And how, once startled into talk, the light syllables leaped for her,
And she balanced in the delight of her thought,

A wren, happy, tail into the wind,
Her song trembling the twigs and small branches.
The shade sang with her;
The leaves, their whispers turned to kissing,
And the mould sang in the bleached valleys under the rose.

Oh, when she was sad, she cast herself down into such a pure depth,
Even a father could not find her:
Scraping her cheek against straw,
Stirring the clearest water.

My sparrow, you are not here,
Waiting like a fern, making a spiney shadow.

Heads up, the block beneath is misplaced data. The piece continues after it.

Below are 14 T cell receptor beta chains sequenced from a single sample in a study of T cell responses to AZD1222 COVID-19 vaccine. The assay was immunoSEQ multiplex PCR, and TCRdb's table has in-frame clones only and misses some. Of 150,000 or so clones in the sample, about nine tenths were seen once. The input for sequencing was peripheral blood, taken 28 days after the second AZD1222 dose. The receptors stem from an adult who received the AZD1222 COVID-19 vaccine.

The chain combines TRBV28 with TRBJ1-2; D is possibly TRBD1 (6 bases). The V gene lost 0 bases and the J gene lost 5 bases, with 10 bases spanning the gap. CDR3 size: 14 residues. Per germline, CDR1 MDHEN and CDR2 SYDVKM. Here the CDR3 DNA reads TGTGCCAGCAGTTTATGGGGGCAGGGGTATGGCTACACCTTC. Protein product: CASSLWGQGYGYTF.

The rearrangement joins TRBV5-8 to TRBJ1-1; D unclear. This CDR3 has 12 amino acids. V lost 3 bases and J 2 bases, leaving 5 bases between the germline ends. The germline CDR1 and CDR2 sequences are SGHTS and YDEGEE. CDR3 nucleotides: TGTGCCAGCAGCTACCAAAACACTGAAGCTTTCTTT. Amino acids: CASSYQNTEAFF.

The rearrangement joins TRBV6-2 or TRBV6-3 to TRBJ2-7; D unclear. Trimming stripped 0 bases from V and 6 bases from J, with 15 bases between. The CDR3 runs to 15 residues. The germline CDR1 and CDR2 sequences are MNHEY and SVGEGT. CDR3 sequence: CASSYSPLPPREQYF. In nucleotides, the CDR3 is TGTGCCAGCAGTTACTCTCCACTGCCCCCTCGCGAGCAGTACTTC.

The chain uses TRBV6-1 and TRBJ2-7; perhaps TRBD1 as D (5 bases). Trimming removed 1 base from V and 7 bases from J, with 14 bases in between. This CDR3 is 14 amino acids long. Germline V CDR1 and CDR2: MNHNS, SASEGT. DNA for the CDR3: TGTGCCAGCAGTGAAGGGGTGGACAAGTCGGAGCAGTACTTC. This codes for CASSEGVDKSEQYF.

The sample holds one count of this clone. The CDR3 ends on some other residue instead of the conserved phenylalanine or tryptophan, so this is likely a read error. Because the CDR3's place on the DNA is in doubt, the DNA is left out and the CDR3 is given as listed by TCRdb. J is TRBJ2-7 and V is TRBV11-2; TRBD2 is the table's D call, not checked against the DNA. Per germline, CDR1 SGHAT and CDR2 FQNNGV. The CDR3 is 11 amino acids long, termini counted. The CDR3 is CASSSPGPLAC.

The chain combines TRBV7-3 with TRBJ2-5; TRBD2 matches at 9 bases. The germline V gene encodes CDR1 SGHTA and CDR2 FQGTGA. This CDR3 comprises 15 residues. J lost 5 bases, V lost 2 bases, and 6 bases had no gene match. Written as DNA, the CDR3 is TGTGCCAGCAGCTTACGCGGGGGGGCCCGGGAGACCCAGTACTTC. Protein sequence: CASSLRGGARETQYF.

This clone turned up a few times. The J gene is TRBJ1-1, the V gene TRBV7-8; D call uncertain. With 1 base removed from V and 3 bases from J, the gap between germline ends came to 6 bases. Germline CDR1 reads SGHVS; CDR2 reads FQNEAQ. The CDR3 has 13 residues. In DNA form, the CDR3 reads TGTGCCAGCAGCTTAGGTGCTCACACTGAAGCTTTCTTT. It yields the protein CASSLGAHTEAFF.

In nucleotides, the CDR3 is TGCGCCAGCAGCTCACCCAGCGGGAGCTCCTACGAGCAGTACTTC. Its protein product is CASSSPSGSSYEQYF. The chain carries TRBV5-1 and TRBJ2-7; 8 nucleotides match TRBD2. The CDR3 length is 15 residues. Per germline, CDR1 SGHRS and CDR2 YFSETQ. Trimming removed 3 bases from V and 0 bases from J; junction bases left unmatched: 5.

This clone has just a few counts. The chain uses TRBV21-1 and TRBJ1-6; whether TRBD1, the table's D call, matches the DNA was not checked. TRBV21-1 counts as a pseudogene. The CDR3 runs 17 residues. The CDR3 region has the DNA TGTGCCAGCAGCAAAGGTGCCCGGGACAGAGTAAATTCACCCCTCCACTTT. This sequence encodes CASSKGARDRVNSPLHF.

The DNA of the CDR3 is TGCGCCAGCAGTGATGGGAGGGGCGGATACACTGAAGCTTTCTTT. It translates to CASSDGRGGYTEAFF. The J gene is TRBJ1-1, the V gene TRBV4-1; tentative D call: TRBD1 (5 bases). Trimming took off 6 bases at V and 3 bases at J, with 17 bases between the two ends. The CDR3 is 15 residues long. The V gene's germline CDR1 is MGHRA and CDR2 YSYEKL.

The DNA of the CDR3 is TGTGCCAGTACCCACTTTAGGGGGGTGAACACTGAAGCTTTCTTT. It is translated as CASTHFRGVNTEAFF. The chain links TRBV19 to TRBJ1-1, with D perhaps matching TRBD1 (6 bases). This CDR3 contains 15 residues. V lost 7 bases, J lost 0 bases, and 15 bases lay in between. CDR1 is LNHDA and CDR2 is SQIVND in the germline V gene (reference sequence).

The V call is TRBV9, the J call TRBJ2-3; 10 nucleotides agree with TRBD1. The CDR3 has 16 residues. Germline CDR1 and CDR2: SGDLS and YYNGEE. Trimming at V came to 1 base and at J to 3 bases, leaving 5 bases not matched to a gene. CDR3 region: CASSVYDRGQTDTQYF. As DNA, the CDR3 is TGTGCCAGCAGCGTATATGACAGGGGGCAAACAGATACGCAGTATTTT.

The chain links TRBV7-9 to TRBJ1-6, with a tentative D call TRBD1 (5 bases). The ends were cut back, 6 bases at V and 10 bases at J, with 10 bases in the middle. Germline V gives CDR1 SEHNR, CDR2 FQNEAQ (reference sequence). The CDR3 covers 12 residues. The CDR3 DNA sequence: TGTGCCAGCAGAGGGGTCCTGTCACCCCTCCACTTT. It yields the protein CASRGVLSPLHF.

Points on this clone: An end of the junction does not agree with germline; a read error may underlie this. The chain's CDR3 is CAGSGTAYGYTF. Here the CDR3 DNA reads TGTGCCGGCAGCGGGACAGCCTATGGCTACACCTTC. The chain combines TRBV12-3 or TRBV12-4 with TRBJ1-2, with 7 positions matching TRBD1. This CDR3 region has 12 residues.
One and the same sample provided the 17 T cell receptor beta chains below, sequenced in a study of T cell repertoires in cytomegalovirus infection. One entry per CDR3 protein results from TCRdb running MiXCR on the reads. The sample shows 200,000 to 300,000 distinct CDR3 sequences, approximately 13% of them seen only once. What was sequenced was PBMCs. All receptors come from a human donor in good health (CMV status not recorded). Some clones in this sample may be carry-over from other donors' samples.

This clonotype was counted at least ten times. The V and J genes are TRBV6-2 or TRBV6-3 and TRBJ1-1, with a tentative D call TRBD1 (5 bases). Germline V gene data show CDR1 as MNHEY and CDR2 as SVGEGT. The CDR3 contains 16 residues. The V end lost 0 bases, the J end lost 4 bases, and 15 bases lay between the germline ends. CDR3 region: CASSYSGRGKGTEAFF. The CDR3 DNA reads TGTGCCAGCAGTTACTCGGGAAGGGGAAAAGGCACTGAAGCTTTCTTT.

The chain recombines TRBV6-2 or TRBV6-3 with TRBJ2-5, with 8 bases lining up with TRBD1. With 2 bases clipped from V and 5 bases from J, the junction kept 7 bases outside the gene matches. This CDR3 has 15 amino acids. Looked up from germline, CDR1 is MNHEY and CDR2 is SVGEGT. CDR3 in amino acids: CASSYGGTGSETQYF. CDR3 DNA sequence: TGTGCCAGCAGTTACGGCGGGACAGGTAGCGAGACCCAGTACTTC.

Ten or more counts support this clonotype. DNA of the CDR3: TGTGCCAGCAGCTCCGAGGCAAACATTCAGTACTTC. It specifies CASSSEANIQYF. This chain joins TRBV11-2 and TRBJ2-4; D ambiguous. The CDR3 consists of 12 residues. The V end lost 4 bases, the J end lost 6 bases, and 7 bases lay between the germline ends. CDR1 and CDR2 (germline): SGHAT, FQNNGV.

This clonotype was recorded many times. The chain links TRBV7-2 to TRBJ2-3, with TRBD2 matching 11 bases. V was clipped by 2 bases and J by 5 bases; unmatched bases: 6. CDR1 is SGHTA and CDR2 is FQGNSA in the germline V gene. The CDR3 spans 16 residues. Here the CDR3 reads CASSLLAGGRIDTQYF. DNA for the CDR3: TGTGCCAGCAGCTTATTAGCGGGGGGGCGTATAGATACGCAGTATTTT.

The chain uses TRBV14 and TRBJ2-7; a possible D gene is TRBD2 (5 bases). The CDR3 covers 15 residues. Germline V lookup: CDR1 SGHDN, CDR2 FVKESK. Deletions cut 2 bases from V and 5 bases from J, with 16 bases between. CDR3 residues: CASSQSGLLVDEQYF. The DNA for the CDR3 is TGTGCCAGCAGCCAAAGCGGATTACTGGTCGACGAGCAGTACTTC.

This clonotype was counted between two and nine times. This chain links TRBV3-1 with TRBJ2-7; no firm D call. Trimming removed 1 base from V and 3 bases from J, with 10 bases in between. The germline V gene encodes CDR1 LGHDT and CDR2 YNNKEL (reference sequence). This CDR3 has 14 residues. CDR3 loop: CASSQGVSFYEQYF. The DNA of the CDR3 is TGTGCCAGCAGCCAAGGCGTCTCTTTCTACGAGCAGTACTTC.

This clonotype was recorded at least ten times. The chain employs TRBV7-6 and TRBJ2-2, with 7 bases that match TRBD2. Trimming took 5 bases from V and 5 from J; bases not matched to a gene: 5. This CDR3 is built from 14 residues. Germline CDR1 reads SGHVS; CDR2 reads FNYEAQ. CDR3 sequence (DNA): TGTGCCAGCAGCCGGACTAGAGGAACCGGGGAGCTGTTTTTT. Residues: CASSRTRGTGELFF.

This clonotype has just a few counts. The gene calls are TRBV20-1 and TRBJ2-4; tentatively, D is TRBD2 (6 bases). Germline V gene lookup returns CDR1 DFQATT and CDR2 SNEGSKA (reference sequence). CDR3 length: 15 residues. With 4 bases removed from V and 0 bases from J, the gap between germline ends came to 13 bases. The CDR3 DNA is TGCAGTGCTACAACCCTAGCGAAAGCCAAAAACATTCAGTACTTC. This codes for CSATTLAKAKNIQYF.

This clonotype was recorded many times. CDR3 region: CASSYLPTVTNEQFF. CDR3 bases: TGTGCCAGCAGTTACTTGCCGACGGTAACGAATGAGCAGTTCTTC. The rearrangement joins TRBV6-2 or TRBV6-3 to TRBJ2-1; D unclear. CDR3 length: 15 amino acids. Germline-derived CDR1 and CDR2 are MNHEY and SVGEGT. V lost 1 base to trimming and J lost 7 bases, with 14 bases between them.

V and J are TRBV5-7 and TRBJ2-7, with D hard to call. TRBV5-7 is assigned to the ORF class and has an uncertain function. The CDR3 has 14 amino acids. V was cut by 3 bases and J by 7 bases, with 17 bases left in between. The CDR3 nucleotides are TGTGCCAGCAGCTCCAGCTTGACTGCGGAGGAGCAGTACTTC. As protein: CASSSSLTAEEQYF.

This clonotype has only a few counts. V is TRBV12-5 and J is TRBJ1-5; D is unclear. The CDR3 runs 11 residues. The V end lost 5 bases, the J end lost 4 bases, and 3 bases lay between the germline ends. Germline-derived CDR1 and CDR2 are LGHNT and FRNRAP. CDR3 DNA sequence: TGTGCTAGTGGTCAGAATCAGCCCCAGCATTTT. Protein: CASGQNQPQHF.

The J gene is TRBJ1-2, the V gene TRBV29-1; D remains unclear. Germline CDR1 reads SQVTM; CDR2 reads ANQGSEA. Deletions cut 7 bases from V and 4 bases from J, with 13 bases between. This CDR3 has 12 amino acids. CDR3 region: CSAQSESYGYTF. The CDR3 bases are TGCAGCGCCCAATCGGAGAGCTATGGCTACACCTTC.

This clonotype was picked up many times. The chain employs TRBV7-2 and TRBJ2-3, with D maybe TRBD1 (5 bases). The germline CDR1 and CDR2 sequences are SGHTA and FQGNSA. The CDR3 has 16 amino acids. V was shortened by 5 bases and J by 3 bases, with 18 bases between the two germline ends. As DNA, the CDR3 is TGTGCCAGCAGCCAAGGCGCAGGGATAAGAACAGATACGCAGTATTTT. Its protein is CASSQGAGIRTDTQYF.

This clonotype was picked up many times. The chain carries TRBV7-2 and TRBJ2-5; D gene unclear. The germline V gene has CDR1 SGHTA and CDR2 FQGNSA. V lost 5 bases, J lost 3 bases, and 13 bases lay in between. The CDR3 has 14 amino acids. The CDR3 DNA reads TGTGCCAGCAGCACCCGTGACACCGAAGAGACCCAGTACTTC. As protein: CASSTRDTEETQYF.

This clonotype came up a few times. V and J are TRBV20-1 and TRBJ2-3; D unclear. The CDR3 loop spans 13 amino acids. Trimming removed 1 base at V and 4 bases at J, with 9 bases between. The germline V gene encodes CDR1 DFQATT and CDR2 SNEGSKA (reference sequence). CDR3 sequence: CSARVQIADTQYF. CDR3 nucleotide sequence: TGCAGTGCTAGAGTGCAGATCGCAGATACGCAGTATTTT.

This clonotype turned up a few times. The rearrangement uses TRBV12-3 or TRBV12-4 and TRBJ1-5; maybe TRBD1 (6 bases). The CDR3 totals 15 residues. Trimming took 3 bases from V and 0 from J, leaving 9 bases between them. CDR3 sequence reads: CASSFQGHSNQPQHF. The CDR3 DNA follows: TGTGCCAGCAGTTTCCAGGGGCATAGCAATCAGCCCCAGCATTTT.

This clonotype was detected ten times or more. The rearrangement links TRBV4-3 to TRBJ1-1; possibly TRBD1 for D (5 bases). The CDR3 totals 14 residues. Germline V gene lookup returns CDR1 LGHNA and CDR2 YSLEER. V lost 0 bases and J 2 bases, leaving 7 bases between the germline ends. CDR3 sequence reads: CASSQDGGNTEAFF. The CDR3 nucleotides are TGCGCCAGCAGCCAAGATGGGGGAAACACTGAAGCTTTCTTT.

The sides of wet stones cannot console me,
Nor the moss, wound with the last light.

If only I could nudge you from this sleep,
My maimed darling, my skittery pigeon.
Over this damp grave I speak the words of my love:
I, with no rights in this matter,
Neither father nor lover.

 * * *

* The ‘waking slow’ part I have down really well. 

** Ahem.

Philip Larkin


This is not the only poem Philip Larkin ever wrote: 


 . . . although there was an era in my young wanting-to-be-a-rebel life when it seemed like it was, and that was fine.  Okay, and this one too:  


But that isn’t all he wrote.  He wrote this, for example: 


And this: 


And (ouch) this: